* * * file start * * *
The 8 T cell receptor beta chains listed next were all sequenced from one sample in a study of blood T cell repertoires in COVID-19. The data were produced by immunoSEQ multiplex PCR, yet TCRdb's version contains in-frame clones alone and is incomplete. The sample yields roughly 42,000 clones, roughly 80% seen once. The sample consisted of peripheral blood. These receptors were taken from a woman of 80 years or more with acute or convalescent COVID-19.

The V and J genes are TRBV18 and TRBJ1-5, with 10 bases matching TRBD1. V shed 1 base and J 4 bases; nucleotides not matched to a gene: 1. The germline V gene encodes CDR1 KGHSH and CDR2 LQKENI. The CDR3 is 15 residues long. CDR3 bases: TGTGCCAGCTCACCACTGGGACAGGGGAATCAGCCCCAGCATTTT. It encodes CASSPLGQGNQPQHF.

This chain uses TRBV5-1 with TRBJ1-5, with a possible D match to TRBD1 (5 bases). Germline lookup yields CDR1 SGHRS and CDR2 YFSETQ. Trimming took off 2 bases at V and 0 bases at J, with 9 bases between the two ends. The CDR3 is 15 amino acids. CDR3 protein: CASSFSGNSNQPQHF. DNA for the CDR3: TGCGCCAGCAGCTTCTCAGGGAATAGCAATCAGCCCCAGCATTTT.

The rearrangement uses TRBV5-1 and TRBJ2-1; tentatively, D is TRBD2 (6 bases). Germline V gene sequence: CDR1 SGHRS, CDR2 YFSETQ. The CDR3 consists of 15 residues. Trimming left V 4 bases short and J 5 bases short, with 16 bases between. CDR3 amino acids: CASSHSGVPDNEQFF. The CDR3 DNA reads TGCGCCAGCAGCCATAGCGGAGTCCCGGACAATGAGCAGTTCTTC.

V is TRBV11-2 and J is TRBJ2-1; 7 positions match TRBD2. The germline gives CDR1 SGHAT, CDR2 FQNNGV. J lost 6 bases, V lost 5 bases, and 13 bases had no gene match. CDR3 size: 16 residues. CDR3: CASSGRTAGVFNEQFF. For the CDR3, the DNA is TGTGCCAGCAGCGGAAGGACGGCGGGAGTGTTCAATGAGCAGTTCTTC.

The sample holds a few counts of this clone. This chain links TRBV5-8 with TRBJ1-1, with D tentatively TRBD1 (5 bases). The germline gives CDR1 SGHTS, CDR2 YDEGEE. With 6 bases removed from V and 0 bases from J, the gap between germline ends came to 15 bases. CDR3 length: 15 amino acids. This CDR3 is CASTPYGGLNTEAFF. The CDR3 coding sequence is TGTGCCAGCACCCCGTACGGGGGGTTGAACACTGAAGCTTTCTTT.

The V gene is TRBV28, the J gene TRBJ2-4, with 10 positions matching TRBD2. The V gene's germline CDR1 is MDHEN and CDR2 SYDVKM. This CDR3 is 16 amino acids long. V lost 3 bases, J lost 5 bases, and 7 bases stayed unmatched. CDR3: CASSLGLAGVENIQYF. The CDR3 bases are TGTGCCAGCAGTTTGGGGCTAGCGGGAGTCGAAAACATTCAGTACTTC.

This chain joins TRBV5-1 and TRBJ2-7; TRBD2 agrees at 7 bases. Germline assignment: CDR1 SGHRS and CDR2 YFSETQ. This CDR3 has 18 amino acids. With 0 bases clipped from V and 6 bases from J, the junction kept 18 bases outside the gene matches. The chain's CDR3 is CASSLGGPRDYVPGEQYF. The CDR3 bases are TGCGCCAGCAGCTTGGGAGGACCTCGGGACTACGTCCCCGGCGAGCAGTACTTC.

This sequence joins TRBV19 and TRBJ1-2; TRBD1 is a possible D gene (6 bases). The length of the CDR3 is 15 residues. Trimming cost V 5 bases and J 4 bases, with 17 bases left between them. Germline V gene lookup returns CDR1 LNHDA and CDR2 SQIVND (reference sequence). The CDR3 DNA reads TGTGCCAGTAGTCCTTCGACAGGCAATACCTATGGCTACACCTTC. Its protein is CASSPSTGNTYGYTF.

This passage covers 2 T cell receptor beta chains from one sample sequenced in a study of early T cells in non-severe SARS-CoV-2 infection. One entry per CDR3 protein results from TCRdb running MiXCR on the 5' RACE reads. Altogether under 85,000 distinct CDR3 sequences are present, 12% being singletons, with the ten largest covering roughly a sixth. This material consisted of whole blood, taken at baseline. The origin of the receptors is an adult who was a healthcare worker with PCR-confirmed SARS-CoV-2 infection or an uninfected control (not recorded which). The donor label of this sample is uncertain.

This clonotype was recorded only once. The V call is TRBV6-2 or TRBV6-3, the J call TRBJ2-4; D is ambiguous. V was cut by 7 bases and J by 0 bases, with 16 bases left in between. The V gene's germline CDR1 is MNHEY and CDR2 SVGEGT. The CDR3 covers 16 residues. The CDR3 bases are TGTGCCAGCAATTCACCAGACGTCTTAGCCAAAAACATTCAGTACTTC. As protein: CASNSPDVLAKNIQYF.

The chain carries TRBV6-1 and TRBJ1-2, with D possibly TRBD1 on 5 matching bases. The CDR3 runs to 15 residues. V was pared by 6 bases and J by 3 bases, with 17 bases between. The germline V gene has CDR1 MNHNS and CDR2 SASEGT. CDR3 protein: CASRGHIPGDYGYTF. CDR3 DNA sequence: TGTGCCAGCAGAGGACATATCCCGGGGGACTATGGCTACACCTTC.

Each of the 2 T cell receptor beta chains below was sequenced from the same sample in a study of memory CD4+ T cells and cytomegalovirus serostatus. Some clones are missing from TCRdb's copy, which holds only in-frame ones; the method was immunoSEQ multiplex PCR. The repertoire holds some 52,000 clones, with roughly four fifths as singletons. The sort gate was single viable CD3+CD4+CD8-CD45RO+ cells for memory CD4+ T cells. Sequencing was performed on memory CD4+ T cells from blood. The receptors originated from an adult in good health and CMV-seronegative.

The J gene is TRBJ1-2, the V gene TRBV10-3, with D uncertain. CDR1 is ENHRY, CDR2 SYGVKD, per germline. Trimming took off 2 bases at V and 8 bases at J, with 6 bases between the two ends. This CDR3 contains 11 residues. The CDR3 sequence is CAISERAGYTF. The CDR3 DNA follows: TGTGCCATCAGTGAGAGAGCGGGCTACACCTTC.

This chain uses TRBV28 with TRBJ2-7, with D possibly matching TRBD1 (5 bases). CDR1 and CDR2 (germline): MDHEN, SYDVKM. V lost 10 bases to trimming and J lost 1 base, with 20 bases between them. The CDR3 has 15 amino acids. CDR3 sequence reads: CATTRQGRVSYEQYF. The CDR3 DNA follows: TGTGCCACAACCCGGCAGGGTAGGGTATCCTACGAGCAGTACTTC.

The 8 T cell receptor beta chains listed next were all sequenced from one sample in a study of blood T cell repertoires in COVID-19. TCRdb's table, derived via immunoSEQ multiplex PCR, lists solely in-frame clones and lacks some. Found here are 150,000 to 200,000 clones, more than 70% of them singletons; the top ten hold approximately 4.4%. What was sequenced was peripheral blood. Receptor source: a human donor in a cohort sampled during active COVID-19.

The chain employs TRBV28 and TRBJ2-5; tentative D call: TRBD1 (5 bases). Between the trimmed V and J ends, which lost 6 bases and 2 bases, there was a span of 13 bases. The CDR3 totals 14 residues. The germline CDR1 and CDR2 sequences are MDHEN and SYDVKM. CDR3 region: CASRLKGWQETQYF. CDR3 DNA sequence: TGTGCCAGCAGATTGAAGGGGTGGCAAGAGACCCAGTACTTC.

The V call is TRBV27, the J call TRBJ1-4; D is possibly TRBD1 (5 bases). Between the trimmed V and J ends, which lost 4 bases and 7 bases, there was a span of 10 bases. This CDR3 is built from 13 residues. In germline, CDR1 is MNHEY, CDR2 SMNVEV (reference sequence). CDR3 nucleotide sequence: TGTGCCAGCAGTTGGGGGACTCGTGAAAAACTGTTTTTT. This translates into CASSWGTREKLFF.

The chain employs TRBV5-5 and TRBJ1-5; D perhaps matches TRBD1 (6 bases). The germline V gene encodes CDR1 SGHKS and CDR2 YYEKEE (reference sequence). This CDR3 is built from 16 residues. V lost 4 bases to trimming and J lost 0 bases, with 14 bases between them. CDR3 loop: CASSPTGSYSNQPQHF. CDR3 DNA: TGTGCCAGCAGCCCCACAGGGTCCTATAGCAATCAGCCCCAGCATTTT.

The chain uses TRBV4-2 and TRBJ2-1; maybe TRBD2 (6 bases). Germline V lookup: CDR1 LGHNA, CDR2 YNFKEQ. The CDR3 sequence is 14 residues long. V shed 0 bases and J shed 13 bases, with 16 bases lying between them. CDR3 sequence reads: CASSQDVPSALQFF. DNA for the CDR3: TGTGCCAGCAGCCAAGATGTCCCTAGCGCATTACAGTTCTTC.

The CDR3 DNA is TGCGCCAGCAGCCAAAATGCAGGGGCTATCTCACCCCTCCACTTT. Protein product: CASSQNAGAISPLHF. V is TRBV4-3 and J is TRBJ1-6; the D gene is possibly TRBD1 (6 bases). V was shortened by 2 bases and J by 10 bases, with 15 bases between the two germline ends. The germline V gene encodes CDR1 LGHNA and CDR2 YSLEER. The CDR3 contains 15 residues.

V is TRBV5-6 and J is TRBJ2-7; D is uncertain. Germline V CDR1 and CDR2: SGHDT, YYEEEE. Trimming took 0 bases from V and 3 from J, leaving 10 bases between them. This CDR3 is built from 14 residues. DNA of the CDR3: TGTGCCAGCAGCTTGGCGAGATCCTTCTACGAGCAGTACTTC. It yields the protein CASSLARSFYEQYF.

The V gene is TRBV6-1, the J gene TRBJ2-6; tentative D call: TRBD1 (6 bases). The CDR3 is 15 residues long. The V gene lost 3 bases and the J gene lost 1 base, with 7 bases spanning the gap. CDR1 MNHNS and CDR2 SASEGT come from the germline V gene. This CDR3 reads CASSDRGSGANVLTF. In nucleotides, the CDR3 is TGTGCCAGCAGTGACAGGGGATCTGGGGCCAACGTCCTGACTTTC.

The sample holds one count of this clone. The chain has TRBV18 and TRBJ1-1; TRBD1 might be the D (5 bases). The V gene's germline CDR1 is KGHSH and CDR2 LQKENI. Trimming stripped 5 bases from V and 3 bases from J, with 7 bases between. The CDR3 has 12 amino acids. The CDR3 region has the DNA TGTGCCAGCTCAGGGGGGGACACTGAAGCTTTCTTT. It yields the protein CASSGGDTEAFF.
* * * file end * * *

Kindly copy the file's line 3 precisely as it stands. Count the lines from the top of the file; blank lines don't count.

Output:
This chain uses TRBV5-1 with TRBJ1-5, with a possible D match to TRBD1 (5 bases). Germline lookup yields CDR1 SGHRS and CDR2 YFSETQ. Trimming took off 2 bases at V and 0 bases at J, with 9 bases between the two ends. The CDR3 is 15 amino acids. CDR3 protein: CASSFSGNSNQPQHF. DNA for the CDR3: TGCGCCAGCAGCTTCTCAGGGAATAGCAATCAGCCCCAGCATTTT.